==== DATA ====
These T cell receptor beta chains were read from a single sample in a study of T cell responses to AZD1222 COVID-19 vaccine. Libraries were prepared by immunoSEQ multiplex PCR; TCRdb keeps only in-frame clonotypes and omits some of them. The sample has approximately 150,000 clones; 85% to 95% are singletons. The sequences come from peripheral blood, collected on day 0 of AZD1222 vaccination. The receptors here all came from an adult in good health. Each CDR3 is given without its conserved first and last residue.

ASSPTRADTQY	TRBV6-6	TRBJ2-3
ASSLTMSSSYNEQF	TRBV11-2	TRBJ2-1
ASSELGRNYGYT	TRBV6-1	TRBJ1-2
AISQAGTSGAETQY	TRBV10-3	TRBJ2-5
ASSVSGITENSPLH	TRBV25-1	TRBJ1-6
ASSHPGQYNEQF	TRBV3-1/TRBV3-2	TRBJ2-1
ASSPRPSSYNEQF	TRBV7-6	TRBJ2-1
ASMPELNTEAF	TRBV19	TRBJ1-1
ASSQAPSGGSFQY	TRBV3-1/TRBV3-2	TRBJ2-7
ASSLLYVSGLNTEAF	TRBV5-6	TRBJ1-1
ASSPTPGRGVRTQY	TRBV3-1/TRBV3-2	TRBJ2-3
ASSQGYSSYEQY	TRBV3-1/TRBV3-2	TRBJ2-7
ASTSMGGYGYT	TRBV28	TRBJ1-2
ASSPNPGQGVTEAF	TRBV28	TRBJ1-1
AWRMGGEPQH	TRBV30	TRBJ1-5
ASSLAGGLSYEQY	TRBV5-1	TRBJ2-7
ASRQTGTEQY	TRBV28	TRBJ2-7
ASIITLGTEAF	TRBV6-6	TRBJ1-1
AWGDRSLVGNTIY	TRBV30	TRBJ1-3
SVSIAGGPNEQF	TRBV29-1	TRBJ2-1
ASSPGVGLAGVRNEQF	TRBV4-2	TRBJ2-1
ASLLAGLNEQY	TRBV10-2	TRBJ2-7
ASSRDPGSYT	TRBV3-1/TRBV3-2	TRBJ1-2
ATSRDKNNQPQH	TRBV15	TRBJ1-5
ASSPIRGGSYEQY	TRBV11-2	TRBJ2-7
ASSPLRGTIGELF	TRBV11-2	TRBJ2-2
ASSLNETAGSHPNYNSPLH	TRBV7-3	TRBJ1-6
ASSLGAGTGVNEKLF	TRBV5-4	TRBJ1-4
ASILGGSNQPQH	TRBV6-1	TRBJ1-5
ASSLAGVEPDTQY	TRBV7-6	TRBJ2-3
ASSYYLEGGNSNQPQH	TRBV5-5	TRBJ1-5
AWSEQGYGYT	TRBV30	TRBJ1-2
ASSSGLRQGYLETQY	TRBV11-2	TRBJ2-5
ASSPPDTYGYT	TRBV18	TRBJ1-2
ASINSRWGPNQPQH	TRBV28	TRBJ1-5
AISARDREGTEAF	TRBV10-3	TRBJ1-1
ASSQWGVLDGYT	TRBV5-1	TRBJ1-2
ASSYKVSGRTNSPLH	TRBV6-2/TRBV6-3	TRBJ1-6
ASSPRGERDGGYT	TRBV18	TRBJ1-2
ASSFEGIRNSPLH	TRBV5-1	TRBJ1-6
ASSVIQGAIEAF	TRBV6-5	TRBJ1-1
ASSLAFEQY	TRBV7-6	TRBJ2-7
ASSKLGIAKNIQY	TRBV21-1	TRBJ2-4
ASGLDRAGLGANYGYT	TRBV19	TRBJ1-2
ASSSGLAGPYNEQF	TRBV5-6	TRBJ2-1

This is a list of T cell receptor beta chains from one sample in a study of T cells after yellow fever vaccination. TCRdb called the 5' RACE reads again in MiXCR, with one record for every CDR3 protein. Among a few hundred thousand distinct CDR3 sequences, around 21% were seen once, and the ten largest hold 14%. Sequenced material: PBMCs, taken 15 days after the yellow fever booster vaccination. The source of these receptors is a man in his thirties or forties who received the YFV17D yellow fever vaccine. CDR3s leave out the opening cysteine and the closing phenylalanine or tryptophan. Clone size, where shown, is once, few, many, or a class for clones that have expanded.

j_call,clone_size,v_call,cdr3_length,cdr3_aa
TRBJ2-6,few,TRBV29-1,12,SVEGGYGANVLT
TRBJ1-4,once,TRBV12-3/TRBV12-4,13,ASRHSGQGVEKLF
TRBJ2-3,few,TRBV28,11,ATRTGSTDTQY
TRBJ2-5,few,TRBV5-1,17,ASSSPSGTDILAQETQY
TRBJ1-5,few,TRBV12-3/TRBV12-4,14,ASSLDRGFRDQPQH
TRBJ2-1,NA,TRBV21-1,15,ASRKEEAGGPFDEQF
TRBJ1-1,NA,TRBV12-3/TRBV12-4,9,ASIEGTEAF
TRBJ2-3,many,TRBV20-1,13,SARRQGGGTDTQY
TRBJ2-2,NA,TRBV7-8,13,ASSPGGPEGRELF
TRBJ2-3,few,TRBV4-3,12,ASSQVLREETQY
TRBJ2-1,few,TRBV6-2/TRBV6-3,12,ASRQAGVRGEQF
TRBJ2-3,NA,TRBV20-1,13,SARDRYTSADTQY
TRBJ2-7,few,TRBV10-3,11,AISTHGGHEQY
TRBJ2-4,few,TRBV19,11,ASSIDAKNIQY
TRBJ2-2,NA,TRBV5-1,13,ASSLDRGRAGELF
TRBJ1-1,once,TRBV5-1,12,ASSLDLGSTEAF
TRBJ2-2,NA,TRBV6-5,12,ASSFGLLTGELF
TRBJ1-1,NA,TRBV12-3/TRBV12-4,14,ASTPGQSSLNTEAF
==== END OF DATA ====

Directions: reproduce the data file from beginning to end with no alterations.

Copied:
These T cell receptor beta chains were read from a single sample in a study of T cell responses to AZD1222 COVID-19 vaccine. Libraries were prepared by immunoSEQ multiplex PCR; TCRdb keeps only in-frame clonotypes and omits some of them. The sample has approximately 150,000 clones; 85% to 95% are singletons. The sequences come from peripheral blood, collected on day 0 of AZD1222 vaccination. The receptors here all came from an adult in good health. Each CDR3 is given without its conserved first and last residue.

ASSPTRADTQY	TRBV6-6	TRBJ2-3
ASSLTMSSSYNEQF	TRBV11-2	TRBJ2-1
ASSELGRNYGYT	TRBV6-1	TRBJ1-2
AISQAGTSGAETQY	TRBV10-3	TRBJ2-5
ASSVSGITENSPLH	TRBV25-1	TRBJ1-6
ASSHPGQYNEQF	TRBV3-1/TRBV3-2	TRBJ2-1
ASSPRPSSYNEQF	TRBV7-6	TRBJ2-1
ASMPELNTEAF	TRBV19	TRBJ1-1
ASSQAPSGGSFQY	TRBV3-1/TRBV3-2	TRBJ2-7
ASSLLYVSGLNTEAF	TRBV5-6	TRBJ1-1
ASSPTPGRGVRTQY	TRBV3-1/TRBV3-2	TRBJ2-3
ASSQGYSSYEQY	TRBV3-1/TRBV3-2	TRBJ2-7
ASTSMGGYGYT	TRBV28	TRBJ1-2
ASSPNPGQGVTEAF	TRBV28	TRBJ1-1
AWRMGGEPQH	TRBV30	TRBJ1-5
ASSLAGGLSYEQY	TRBV5-1	TRBJ2-7
ASRQTGTEQY	TRBV28	TRBJ2-7
ASIITLGTEAF	TRBV6-6	TRBJ1-1
AWGDRSLVGNTIY	TRBV30	TRBJ1-3
SVSIAGGPNEQF	TRBV29-1	TRBJ2-1
ASSPGVGLAGVRNEQF	TRBV4-2	TRBJ2-1
ASLLAGLNEQY	TRBV10-2	TRBJ2-7
ASSRDPGSYT	TRBV3-1/TRBV3-2	TRBJ1-2
ATSRDKNNQPQH	TRBV15	TRBJ1-5
ASSPIRGGSYEQY	TRBV11-2	TRBJ2-7
ASSPLRGTIGELF	TRBV11-2	TRBJ2-2
ASSLNETAGSHPNYNSPLH	TRBV7-3	TRBJ1-6
ASSLGAGTGVNEKLF	TRBV5-4	TRBJ1-4
ASILGGSNQPQH	TRBV6-1	TRBJ1-5
ASSLAGVEPDTQY	TRBV7-6	TRBJ2-3
ASSYYLEGGNSNQPQH	TRBV5-5	TRBJ1-5
AWSEQGYGYT	TRBV30	TRBJ1-2
ASSSGLRQGYLETQY	TRBV11-2	TRBJ2-5
ASSPPDTYGYT	TRBV18	TRBJ1-2
ASINSRWGPNQPQH	TRBV28	TRBJ1-5
AISARDREGTEAF	TRBV10-3	TRBJ1-1
ASSQWGVLDGYT	TRBV5-1	TRBJ1-2
ASSYKVSGRTNSPLH	TRBV6-2/TRBV6-3	TRBJ1-6
ASSPRGERDGGYT	TRBV18	TRBJ1-2
ASSFEGIRNSPLH	TRBV5-1	TRBJ1-6
ASSVIQGAIEAF	TRBV6-5	TRBJ1-1
ASSLAFEQY	TRBV7-6	TRBJ2-7
ASSKLGIAKNIQY	TRBV21-1	TRBJ2-4
ASGLDRAGLGANYGYT	TRBV19	TRBJ1-2
ASSSGLAGPYNEQF	TRBV5-6	TRBJ2-1

This is a list of T cell receptor beta chains from one sample in a study of T cells after yellow fever vaccination. TCRdb called the 5' RACE reads again in MiXCR, with one record for every CDR3 protein. Among a few hundred thousand distinct CDR3 sequences, around 21% were seen once, and the ten largest hold 14%. Sequenced material: PBMCs, taken 15 days after the yellow fever booster vaccination. The source of these receptors is a man in his thirties or forties who received the YFV17D yellow fever vaccine. CDR3s leave out the opening cysteine and the closing phenylalanine or tryptophan. Clone size, where shown, is once, few, many, or a class for clones that have expanded.

j_call,clone_size,v_call,cdr3_length,cdr3_aa
TRBJ2-6,few,TRBV29-1,12,SVEGGYGANVLT
TRBJ1-4,once,TRBV12-3/TRBV12-4,13,ASRHSGQGVEKLF
TRBJ2-3,few,TRBV28,11,ATRTGSTDTQY
TRBJ2-5,few,TRBV5-1,17,ASSSPSGTDILAQETQY
TRBJ1-5,few,TRBV12-3/TRBV12-4,14,ASSLDRGFRDQPQH
TRBJ2-1,NA,TRBV21-1,15,ASRKEEAGGPFDEQF
TRBJ1-1,NA,TRBV12-3/TRBV12-4,9,ASIEGTEAF
TRBJ2-3,many,TRBV20-1,13,SARRQGGGTDTQY
TRBJ2-2,NA,TRBV7-8,13,ASSPGGPEGRELF
TRBJ2-3,few,TRBV4-3,12,ASSQVLREETQY
TRBJ2-1,few,TRBV6-2/TRBV6-3,12,ASRQAGVRGEQF
TRBJ2-3,NA,TRBV20-1,13,SARDRYTSADTQY
TRBJ2-7,few,TRBV10-3,11,AISTHGGHEQY
TRBJ2-4,few,TRBV19,11,ASSIDAKNIQY
TRBJ2-2,NA,TRBV5-1,13,ASSLDRGRAGELF
TRBJ1-1,once,TRBV5-1,12,ASSLDLGSTEAF
TRBJ2-2,NA,TRBV6-5,12,ASSFGLLTGELF
TRBJ1-1,NA,TRBV12-3/TRBV12-4,14,ASTPGQSSLNTEAF